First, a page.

On Saturday August 11, the 33rd Streets of Galway will be held, bringing thousands of runners though the heart of the city.
For the past few years I have been running it, partly because of the annual challenge of it, but more so for the invigorating sense of freedom one gets by running through the streets of the city where we live and work. How often are we walking those streets, only wishing we could break into a jog or sprint. It would get us where we want to go quicker, instead of having to shuffle along avoiding loose cobblestones.
I also run it for the reason that a few years ago when I was lying ill in the HDU ward at UHG, I vowed that if I ever got out of that bed and learned to walk and run again, I would use every ounce of energy I have to make the most of every minute. The time when you are deprived the opportunity to do things is the exact time you most want to do them.
And so every time I run the Streets, I feel a particular poignancy when I turn the corner at the hospital and think of my room and I try in some inexplicable way to send a bit of my energy to whomever is lying in my bed at that particular time; hoping that it might encourage them to have the same hopes and aspirations.
Last August, as I left the house to come in town to run the race, a 50-year-old friend of mine who was visiting with his family wished me well and joked about me making it home within a week. Three months later, he passed away suddenly, so this year when I run, I carry with me, the memory of his well wishes and the sadness of his passing.
So, this year, if you can run or walk fast at all, run the Streets for someone who would only the opportunity to do so.
“Neither O ne Mac shall strutte ne swagger thro the Streetes of Galway” — so said the byelaw enacted in 1518. 500 years on, strutting and swaggering are permitted, if not encouraged, during the Galway Clinic Streets of Galway 8k Road Race.
Now celebrating its 33rd year, the ethos from the start to the present day has always been “sport for all”. The race attracts runners of all standards and ages from all over Ireland, from elite international athletes, to athletic club runners and fun runners. Where else can you run with spectators and tourists cheering you on at every corner, the traffic stopped to let you own the streets for one night only.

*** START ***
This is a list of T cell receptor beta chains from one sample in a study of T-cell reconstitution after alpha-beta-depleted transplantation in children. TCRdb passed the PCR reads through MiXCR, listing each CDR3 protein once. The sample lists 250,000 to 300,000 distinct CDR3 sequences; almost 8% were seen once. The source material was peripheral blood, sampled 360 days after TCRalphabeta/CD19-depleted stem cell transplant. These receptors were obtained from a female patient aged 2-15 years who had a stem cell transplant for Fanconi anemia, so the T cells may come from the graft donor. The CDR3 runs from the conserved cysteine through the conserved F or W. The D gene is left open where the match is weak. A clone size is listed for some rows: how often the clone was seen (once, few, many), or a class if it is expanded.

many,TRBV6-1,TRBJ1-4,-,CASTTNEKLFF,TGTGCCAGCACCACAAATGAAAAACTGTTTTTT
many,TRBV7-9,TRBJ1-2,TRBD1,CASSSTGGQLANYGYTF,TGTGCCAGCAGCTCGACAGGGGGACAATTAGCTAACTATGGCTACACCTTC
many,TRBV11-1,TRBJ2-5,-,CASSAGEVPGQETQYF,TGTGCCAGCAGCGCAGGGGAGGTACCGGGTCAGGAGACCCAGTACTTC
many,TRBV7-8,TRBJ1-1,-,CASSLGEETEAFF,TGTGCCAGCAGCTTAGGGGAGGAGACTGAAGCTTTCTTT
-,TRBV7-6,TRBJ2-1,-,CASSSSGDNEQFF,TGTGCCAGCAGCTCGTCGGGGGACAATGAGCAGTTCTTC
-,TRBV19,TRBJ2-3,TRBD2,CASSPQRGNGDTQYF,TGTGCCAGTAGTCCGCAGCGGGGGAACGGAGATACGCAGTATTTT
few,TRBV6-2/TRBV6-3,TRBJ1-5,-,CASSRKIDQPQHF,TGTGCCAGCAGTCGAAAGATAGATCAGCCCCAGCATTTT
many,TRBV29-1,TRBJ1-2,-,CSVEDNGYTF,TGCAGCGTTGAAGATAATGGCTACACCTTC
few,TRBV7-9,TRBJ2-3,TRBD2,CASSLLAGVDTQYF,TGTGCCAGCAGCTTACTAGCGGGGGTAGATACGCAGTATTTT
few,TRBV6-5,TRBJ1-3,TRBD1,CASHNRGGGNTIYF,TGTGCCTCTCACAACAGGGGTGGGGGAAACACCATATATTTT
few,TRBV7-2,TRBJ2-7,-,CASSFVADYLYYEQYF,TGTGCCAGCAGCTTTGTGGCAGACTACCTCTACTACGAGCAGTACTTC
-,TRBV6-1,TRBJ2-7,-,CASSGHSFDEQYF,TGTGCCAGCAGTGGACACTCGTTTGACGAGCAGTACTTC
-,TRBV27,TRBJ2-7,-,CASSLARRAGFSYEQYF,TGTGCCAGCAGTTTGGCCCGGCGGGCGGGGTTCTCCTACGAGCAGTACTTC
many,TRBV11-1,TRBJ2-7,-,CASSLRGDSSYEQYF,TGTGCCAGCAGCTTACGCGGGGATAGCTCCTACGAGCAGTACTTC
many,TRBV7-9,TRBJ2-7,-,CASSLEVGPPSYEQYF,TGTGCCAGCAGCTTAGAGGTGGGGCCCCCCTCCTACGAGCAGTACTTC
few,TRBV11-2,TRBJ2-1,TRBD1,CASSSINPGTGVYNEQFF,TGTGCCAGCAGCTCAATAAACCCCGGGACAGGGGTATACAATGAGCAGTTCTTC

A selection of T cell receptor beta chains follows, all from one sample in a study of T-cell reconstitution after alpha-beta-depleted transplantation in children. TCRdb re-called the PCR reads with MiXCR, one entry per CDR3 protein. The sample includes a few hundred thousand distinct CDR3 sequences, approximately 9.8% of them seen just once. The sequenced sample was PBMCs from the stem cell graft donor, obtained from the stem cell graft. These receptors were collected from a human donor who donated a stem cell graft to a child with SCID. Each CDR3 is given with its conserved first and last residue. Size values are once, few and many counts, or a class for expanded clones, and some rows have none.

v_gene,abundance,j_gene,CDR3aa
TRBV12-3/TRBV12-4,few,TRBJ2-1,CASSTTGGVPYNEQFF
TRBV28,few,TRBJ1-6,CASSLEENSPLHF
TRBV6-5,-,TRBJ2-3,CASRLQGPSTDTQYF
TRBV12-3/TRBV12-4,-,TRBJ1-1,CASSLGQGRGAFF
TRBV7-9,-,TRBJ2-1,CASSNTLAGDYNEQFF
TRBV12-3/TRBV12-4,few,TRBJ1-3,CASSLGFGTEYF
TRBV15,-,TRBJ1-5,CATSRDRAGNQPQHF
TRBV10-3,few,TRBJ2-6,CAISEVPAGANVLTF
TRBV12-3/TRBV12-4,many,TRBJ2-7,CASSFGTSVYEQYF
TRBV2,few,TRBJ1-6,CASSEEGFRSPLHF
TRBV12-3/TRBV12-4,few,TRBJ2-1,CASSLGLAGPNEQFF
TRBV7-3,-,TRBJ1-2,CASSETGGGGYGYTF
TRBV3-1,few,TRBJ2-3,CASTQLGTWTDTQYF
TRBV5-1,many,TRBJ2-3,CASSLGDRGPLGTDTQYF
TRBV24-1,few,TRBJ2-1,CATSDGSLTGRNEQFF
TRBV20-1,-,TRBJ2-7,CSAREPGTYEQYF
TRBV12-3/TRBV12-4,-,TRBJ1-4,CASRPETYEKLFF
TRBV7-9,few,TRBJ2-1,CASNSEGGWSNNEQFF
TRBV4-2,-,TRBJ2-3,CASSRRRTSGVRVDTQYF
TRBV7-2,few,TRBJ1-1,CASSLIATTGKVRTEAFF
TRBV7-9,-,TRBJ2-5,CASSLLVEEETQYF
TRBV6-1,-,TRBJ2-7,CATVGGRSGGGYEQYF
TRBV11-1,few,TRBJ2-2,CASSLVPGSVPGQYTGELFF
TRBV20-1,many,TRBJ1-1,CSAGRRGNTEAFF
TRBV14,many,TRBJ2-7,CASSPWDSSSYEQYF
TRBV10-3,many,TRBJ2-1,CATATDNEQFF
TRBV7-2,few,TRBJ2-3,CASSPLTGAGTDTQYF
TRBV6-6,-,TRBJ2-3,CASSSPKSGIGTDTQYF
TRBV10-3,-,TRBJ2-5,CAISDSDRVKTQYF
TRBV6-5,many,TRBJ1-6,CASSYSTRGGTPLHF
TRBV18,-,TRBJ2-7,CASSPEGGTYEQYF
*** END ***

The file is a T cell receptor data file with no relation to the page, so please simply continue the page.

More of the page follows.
But the Streets of Galway 8k is not just a race or a run — it is a community effort organised superbly by Galway City Harriers Athletic Club (GCH ) who organise an event that has been at the heart of Galway life for more than three decades and onwards it will go, especially now that it has been sponsored for the next two events by the Galway Clinic, which is after all, a very suitable fit.
At around the 6/7 k mark, when you run past Pearse Stadium and down Rockbarton and come out onto the Prom, it is a moment that I wish everybody in the city could have. At the end of such a run, the sight of the sea makes you glad to be alive. It is a feeling we all should share.
Closing date for entries this year is August 9 so you have a week left to get on board and share this experience. You don’t have to be a great runner, just have a great spirit.
Everyone has a reason to run the Streets and a special memory of doing it.
This year, create your own memory.
Entries are still open but you’d better hurry. Remember in the Streets, you are only running against yourself, but with the support of those running with you and cheering you on.